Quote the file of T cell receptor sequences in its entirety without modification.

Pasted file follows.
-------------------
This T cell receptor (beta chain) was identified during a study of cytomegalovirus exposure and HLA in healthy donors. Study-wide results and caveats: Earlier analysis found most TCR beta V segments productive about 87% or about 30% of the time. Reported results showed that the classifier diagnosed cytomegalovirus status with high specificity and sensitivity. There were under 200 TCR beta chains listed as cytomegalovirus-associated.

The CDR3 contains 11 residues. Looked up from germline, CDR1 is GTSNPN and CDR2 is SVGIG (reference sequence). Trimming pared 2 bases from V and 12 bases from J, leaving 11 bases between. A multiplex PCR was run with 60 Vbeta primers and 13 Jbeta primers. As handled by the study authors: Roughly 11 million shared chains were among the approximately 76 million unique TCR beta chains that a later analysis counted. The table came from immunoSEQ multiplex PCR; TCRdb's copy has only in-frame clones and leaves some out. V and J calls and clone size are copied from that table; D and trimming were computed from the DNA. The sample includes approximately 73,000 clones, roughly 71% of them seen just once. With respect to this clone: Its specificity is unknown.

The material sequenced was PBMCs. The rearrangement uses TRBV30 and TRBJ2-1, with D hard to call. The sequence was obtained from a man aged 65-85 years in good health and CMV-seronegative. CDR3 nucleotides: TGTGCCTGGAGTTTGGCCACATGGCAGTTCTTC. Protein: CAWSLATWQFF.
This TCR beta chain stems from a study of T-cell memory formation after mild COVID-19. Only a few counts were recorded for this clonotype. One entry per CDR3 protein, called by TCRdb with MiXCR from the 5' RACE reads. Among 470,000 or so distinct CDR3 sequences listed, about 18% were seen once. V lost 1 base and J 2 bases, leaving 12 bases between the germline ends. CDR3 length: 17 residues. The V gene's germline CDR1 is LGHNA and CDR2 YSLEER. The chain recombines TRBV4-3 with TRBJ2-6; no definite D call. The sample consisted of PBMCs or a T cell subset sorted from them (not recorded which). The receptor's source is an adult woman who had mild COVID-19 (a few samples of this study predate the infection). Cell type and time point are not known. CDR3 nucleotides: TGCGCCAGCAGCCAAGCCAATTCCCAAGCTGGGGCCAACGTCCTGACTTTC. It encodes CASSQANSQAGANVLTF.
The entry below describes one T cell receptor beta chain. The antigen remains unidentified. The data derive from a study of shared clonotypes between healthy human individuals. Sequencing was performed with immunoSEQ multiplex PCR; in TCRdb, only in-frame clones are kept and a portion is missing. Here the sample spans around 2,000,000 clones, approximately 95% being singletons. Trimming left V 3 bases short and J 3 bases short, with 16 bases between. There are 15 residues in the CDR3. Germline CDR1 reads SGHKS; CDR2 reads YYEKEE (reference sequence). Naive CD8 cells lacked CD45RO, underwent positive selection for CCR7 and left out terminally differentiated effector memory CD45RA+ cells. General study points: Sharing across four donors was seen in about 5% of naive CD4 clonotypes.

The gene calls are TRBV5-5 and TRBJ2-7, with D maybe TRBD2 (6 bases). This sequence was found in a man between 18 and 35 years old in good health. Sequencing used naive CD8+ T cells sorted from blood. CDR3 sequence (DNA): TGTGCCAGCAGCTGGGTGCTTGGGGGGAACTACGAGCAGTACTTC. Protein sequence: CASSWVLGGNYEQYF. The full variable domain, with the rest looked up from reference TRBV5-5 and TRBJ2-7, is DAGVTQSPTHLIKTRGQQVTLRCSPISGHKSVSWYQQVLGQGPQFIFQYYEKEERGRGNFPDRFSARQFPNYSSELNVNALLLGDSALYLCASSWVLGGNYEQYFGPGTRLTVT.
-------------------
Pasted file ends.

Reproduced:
This T cell receptor (beta chain) was identified during a study of cytomegalovirus exposure and HLA in healthy donors. Study-wide results and caveats: Earlier analysis found most TCR beta V segments productive about 87% or about 30% of the time. Reported results showed that the classifier diagnosed cytomegalovirus status with high specificity and sensitivity. There were under 200 TCR beta chains listed as cytomegalovirus-associated.

The CDR3 contains 11 residues. Looked up from germline, CDR1 is GTSNPN and CDR2 is SVGIG (reference sequence). Trimming pared 2 bases from V and 12 bases from J, leaving 11 bases between. A multiplex PCR was run with 60 Vbeta primers and 13 Jbeta primers. As handled by the study authors: Roughly 11 million shared chains were among the approximately 76 million unique TCR beta chains that a later analysis counted. The table came from immunoSEQ multiplex PCR; TCRdb's copy has only in-frame clones and leaves some out. V and J calls and clone size are copied from that table; D and trimming were computed from the DNA. The sample includes approximately 73,000 clones, roughly 71% of them seen just once. With respect to this clone: Its specificity is unknown.

The material sequenced was PBMCs. The rearrangement uses TRBV30 and TRBJ2-1, with D hard to call. The sequence was obtained from a man aged 65-85 years in good health and CMV-seronegative. CDR3 nucleotides: TGTGCCTGGAGTTTGGCCACATGGCAGTTCTTC. Protein: CAWSLATWQFF.
This TCR beta chain stems from a study of T-cell memory formation after mild COVID-19. Only a few counts were recorded for this clonotype. One entry per CDR3 protein, called by TCRdb with MiXCR from the 5' RACE reads. Among 470,000 or so distinct CDR3 sequences listed, about 18% were seen once. V lost 1 base and J 2 bases, leaving 12 bases between the germline ends. CDR3 length: 17 residues. The V gene's germline CDR1 is LGHNA and CDR2 YSLEER. The chain recombines TRBV4-3 with TRBJ2-6; no definite D call. The sample consisted of PBMCs or a T cell subset sorted from them (not recorded which). The receptor's source is an adult woman who had mild COVID-19 (a few samples of this study predate the infection). Cell type and time point are not known. CDR3 nucleotides: TGCGCCAGCAGCCAAGCCAATTCCCAAGCTGGGGCCAACGTCCTGACTTTC. It encodes CASSQANSQAGANVLTF.
The entry below describes one T cell receptor beta chain. The antigen remains unidentified. The data derive from a study of shared clonotypes between healthy human individuals. Sequencing was performed with immunoSEQ multiplex PCR; in TCRdb, only in-frame clones are kept and a portion is missing. Here the sample spans around 2,000,000 clones, approximately 95% being singletons. Trimming left V 3 bases short and J 3 bases short, with 16 bases between. There are 15 residues in the CDR3. Germline CDR1 reads SGHKS; CDR2 reads YYEKEE (reference sequence). Naive CD8 cells lacked CD45RO, underwent positive selection for CCR7 and left out terminally differentiated effector memory CD45RA+ cells. General study points: Sharing across four donors was seen in about 5% of naive CD4 clonotypes.

The gene calls are TRBV5-5 and TRBJ2-7, with D maybe TRBD2 (6 bases). This sequence was found in a man between 18 and 35 years old in good health. Sequencing used naive CD8+ T cells sorted from blood. CDR3 sequence (DNA): TGTGCCAGCAGCTGGGTGCTTGGGGGGAACTACGAGCAGTACTTC. Protein sequence: CASSWVLGGNYEQYF. The full variable domain, with the rest looked up from reference TRBV5-5 and TRBJ2-7, is DAGVTQSPTHLIKTRGQQVTLRCSPISGHKSVSWYQQVLGQGPQFIFQYYEKEERGRGNFPDRFSARQFPNYSSELNVNALLLGDSALYLCASSWVLGGNYEQYFGPGTRLTVT.